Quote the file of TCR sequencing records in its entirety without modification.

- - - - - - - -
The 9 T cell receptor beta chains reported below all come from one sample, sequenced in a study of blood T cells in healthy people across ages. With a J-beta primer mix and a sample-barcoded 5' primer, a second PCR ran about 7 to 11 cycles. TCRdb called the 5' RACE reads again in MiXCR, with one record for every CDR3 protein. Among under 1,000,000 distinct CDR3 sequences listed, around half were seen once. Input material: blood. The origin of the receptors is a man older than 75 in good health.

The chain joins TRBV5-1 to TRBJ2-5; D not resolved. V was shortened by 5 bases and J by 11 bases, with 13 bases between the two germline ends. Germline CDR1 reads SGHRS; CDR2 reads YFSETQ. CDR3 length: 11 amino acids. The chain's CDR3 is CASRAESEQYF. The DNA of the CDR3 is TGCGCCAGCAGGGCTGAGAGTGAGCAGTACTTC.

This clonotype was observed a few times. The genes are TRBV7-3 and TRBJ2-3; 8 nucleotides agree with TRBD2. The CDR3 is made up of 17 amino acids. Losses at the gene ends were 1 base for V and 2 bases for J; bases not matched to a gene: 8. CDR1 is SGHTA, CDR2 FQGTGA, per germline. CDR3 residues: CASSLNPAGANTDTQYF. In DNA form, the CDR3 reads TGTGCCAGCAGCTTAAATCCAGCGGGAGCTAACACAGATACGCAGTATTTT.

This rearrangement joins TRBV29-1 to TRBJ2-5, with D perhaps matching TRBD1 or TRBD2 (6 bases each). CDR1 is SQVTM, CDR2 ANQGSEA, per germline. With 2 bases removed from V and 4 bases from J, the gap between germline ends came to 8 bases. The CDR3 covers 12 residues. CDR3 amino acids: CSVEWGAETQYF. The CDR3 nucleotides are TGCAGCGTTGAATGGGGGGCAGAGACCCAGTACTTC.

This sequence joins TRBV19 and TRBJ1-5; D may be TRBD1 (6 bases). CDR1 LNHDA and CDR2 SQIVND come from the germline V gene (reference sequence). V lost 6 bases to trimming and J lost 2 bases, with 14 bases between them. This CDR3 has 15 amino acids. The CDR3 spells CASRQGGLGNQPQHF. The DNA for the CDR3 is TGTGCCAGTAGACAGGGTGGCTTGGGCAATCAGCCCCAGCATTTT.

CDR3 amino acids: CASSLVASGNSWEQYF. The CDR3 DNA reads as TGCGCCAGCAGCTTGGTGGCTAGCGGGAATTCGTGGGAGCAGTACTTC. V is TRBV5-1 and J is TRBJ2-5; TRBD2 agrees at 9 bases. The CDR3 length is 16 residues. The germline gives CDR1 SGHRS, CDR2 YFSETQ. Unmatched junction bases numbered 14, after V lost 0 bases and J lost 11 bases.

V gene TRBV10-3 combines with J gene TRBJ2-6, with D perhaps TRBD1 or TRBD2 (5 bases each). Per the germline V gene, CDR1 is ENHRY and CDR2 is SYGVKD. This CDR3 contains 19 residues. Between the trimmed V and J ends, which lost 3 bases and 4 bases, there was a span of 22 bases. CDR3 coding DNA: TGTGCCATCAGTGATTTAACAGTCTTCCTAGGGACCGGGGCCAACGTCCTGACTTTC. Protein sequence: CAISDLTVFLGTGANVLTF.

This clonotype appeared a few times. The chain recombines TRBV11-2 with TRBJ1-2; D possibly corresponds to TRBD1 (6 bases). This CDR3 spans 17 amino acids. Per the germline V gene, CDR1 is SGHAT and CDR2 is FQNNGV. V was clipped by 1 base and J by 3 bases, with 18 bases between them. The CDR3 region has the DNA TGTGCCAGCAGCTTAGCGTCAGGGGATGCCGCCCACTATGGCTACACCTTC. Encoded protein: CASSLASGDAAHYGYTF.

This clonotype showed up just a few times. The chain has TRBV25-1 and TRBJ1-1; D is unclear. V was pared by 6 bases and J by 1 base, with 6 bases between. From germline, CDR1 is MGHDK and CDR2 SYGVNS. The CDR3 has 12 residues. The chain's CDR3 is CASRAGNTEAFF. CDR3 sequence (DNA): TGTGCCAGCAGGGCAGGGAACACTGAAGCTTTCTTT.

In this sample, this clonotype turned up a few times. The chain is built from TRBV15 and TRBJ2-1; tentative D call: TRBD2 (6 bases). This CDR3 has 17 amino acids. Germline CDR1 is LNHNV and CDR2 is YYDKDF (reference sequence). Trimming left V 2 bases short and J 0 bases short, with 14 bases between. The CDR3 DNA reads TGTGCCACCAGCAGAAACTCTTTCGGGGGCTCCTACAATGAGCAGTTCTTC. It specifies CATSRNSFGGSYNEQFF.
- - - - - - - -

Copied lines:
The 9 T cell receptor beta chains reported below all come from one sample, sequenced in a study of blood T cells in healthy people across ages. With a J-beta primer mix and a sample-barcoded 5' primer, a second PCR ran about 7 to 11 cycles. TCRdb called the 5' RACE reads again in MiXCR, with one record for every CDR3 protein. Among under 1,000,000 distinct CDR3 sequences listed, around half were seen once. Input material: blood. The origin of the receptors is a man older than 75 in good health.

The chain joins TRBV5-1 to TRBJ2-5; D not resolved. V was shortened by 5 bases and J by 11 bases, with 13 bases between the two germline ends. Germline CDR1 reads SGHRS; CDR2 reads YFSETQ. CDR3 length: 11 amino acids. The chain's CDR3 is CASRAESEQYF. The DNA of the CDR3 is TGCGCCAGCAGGGCTGAGAGTGAGCAGTACTTC.

This clonotype was observed a few times. The genes are TRBV7-3 and TRBJ2-3; 8 nucleotides agree with TRBD2. The CDR3 is made up of 17 amino acids. Losses at the gene ends were 1 base for V and 2 bases for J; bases not matched to a gene: 8. CDR1 is SGHTA, CDR2 FQGTGA, per germline. CDR3 residues: CASSLNPAGANTDTQYF. In DNA form, the CDR3 reads TGTGCCAGCAGCTTAAATCCAGCGGGAGCTAACACAGATACGCAGTATTTT.

This rearrangement joins TRBV29-1 to TRBJ2-5, with D perhaps matching TRBD1 or TRBD2 (6 bases each). CDR1 is SQVTM, CDR2 ANQGSEA, per germline. With 2 bases removed from V and 4 bases from J, the gap between germline ends came to 8 bases. The CDR3 covers 12 residues. CDR3 amino acids: CSVEWGAETQYF. The CDR3 nucleotides are TGCAGCGTTGAATGGGGGGCAGAGACCCAGTACTTC.

This sequence joins TRBV19 and TRBJ1-5; D may be TRBD1 (6 bases). CDR1 LNHDA and CDR2 SQIVND come from the germline V gene (reference sequence). V lost 6 bases to trimming and J lost 2 bases, with 14 bases between them. This CDR3 has 15 amino acids. The CDR3 spells CASRQGGLGNQPQHF. The DNA for the CDR3 is TGTGCCAGTAGACAGGGTGGCTTGGGCAATCAGCCCCAGCATTTT.

CDR3 amino acids: CASSLVASGNSWEQYF. The CDR3 DNA reads as TGCGCCAGCAGCTTGGTGGCTAGCGGGAATTCGTGGGAGCAGTACTTC. V is TRBV5-1 and J is TRBJ2-5; TRBD2 agrees at 9 bases. The CDR3 length is 16 residues. The germline gives CDR1 SGHRS, CDR2 YFSETQ. Unmatched junction bases numbered 14, after V lost 0 bases and J lost 11 bases.

V gene TRBV10-3 combines with J gene TRBJ2-6, with D perhaps TRBD1 or TRBD2 (5 bases each). Per the germline V gene, CDR1 is ENHRY and CDR2 is SYGVKD. This CDR3 contains 19 residues. Between the trimmed V and J ends, which lost 3 bases and 4 bases, there was a span of 22 bases. CDR3 coding DNA: TGTGCCATCAGTGATTTAACAGTCTTCCTAGGGACCGGGGCCAACGTCCTGACTTTC. Protein sequence: CAISDLTVFLGTGANVLTF.

This clonotype appeared a few times. The chain recombines TRBV11-2 with TRBJ1-2; D possibly corresponds to TRBD1 (6 bases). This CDR3 spans 17 amino acids. Per the germline V gene, CDR1 is SGHAT and CDR2 is FQNNGV. V was clipped by 1 base and J by 3 bases, with 18 bases between them. The CDR3 region has the DNA TGTGCCAGCAGCTTAGCGTCAGGGGATGCCGCCCACTATGGCTACACCTTC. Encoded protein: CASSLASGDAAHYGYTF.

This clonotype showed up just a few times. The chain has TRBV25-1 and TRBJ1-1; D is unclear. V was pared by 6 bases and J by 1 base, with 6 bases between. From germline, CDR1 is MGHDK and CDR2 SYGVNS. The CDR3 has 12 residues. The chain's CDR3 is CASRAGNTEAFF. CDR3 sequence (DNA): TGTGCCAGCAGGGCAGGGAACACTGAAGCTTTCTTT.

In this sample, this clonotype turned up a few times. The chain is built from TRBV15 and TRBJ2-1; tentative D call: TRBD2 (6 bases). This CDR3 has 17 amino acids. Germline CDR1 is LNHNV and CDR2 is YYDKDF (reference sequence). Trimming left V 2 bases short and J 0 bases short, with 14 bases between. The CDR3 DNA reads TGTGCCACCAGCAGAAACTCTTTCGGGGGCTCCTACAATGAGCAGTTCTTC. It specifies CATSRNSFGGSYNEQFF.